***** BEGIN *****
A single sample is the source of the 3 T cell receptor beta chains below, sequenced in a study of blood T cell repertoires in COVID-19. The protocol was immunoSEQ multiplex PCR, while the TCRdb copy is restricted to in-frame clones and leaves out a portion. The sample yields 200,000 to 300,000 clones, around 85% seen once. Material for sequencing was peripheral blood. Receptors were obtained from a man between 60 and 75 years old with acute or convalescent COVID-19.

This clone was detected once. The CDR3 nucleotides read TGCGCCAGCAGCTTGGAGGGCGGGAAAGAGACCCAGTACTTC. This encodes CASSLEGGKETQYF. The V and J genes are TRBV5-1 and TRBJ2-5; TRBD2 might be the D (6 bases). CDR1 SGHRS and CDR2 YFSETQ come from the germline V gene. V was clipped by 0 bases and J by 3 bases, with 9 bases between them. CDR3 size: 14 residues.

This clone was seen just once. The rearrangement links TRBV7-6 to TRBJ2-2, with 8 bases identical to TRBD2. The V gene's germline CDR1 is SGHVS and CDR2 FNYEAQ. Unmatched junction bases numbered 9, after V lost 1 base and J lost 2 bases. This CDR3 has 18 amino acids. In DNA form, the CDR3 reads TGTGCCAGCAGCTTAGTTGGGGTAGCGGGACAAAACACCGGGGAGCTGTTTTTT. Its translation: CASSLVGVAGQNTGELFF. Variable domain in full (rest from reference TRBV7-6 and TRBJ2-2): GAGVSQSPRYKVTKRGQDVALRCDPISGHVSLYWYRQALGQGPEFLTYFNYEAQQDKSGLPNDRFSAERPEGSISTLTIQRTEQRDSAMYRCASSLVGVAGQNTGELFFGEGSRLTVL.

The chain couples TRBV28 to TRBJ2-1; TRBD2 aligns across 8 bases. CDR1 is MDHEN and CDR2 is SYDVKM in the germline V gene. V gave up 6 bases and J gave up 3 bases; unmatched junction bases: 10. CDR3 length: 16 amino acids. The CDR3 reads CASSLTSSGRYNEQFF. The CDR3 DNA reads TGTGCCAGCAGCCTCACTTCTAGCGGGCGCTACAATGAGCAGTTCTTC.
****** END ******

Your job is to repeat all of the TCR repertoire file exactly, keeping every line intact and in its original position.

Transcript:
A single sample is the source of the 3 T cell receptor beta chains below, sequenced in a study of blood T cell repertoires in COVID-19. The protocol was immunoSEQ multiplex PCR, while the TCRdb copy is restricted to in-frame clones and leaves out a portion. The sample yields 200,000 to 300,000 clones, around 85% seen once. Material for sequencing was peripheral blood. Receptors were obtained from a man between 60 and 75 years old with acute or convalescent COVID-19.

This clone was detected once. The CDR3 nucleotides read TGCGCCAGCAGCTTGGAGGGCGGGAAAGAGACCCAGTACTTC. This encodes CASSLEGGKETQYF. The V and J genes are TRBV5-1 and TRBJ2-5; TRBD2 might be the D (6 bases). CDR1 SGHRS and CDR2 YFSETQ come from the germline V gene. V was clipped by 0 bases and J by 3 bases, with 9 bases between them. CDR3 size: 14 residues.

This clone was seen just once. The rearrangement links TRBV7-6 to TRBJ2-2, with 8 bases identical to TRBD2. The V gene's germline CDR1 is SGHVS and CDR2 FNYEAQ. Unmatched junction bases numbered 9, after V lost 1 base and J lost 2 bases. This CDR3 has 18 amino acids. In DNA form, the CDR3 reads TGTGCCAGCAGCTTAGTTGGGGTAGCGGGACAAAACACCGGGGAGCTGTTTTTT. Its translation: CASSLVGVAGQNTGELFF. Variable domain in full (rest from reference TRBV7-6 and TRBJ2-2): GAGVSQSPRYKVTKRGQDVALRCDPISGHVSLYWYRQALGQGPEFLTYFNYEAQQDKSGLPNDRFSAERPEGSISTLTIQRTEQRDSAMYRCASSLVGVAGQNTGELFFGEGSRLTVL.

The chain couples TRBV28 to TRBJ2-1; TRBD2 aligns across 8 bases. CDR1 is MDHEN and CDR2 is SYDVKM in the germline V gene. V gave up 6 bases and J gave up 3 bases; unmatched junction bases: 10. CDR3 length: 16 amino acids. The CDR3 reads CASSLTSSGRYNEQFF. The CDR3 DNA reads TGTGCCAGCAGCCTCACTTCTAGCGGGCGCTACAATGAGCAGTTCTTC.